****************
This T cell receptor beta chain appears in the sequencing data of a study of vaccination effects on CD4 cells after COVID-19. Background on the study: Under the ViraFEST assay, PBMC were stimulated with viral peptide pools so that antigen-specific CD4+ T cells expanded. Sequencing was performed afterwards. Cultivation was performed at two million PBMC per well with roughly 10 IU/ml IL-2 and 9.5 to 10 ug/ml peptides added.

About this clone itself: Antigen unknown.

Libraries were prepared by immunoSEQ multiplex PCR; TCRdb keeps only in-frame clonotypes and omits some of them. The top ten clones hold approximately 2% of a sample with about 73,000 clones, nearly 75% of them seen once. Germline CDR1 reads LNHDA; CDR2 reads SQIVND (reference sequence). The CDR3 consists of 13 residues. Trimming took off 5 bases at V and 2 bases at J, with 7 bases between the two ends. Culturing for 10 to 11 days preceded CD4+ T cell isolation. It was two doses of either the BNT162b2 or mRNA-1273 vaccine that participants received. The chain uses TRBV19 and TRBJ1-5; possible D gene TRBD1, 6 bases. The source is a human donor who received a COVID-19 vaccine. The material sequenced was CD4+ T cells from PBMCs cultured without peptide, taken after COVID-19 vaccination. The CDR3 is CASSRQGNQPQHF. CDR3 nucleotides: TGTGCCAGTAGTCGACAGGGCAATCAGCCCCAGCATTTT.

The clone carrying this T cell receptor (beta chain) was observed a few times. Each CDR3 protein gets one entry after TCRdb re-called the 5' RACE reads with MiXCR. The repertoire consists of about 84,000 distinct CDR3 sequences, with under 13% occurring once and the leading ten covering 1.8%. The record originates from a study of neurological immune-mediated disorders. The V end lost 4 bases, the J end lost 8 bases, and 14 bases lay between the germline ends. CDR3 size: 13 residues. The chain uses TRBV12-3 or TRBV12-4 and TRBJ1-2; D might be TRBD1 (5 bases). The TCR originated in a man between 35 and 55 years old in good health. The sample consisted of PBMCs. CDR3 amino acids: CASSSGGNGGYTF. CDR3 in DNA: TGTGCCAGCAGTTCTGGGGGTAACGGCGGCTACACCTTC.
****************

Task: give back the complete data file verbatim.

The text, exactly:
This T cell receptor beta chain appears in the sequencing data of a study of vaccination effects on CD4 cells after COVID-19. Background on the study: Under the ViraFEST assay, PBMC were stimulated with viral peptide pools so that antigen-specific CD4+ T cells expanded. Sequencing was performed afterwards. Cultivation was performed at two million PBMC per well with roughly 10 IU/ml IL-2 and 9.5 to 10 ug/ml peptides added.

About this clone itself: Antigen unknown.

Libraries were prepared by immunoSEQ multiplex PCR; TCRdb keeps only in-frame clonotypes and omits some of them. The top ten clones hold approximately 2% of a sample with about 73,000 clones, nearly 75% of them seen once. Germline CDR1 reads LNHDA; CDR2 reads SQIVND (reference sequence). The CDR3 consists of 13 residues. Trimming took off 5 bases at V and 2 bases at J, with 7 bases between the two ends. Culturing for 10 to 11 days preceded CD4+ T cell isolation. It was two doses of either the BNT162b2 or mRNA-1273 vaccine that participants received. The chain uses TRBV19 and TRBJ1-5; possible D gene TRBD1, 6 bases. The source is a human donor who received a COVID-19 vaccine. The material sequenced was CD4+ T cells from PBMCs cultured without peptide, taken after COVID-19 vaccination. The CDR3 is CASSRQGNQPQHF. CDR3 nucleotides: TGTGCCAGTAGTCGACAGGGCAATCAGCCCCAGCATTTT.

The clone carrying this T cell receptor (beta chain) was observed a few times. Each CDR3 protein gets one entry after TCRdb re-called the 5' RACE reads with MiXCR. The repertoire consists of about 84,000 distinct CDR3 sequences, with under 13% occurring once and the leading ten covering 1.8%. The record originates from a study of neurological immune-mediated disorders. The V end lost 4 bases, the J end lost 8 bases, and 14 bases lay between the germline ends. CDR3 size: 13 residues. The chain uses TRBV12-3 or TRBV12-4 and TRBJ1-2; D might be TRBD1 (5 bases). The TCR originated in a man between 35 and 55 years old in good health. The sample consisted of PBMCs. CDR3 amino acids: CASSSGGNGGYTF. CDR3 in DNA: TGTGCCAGCAGTTCTGGGGGTAACGGCGGCTACACCTTC.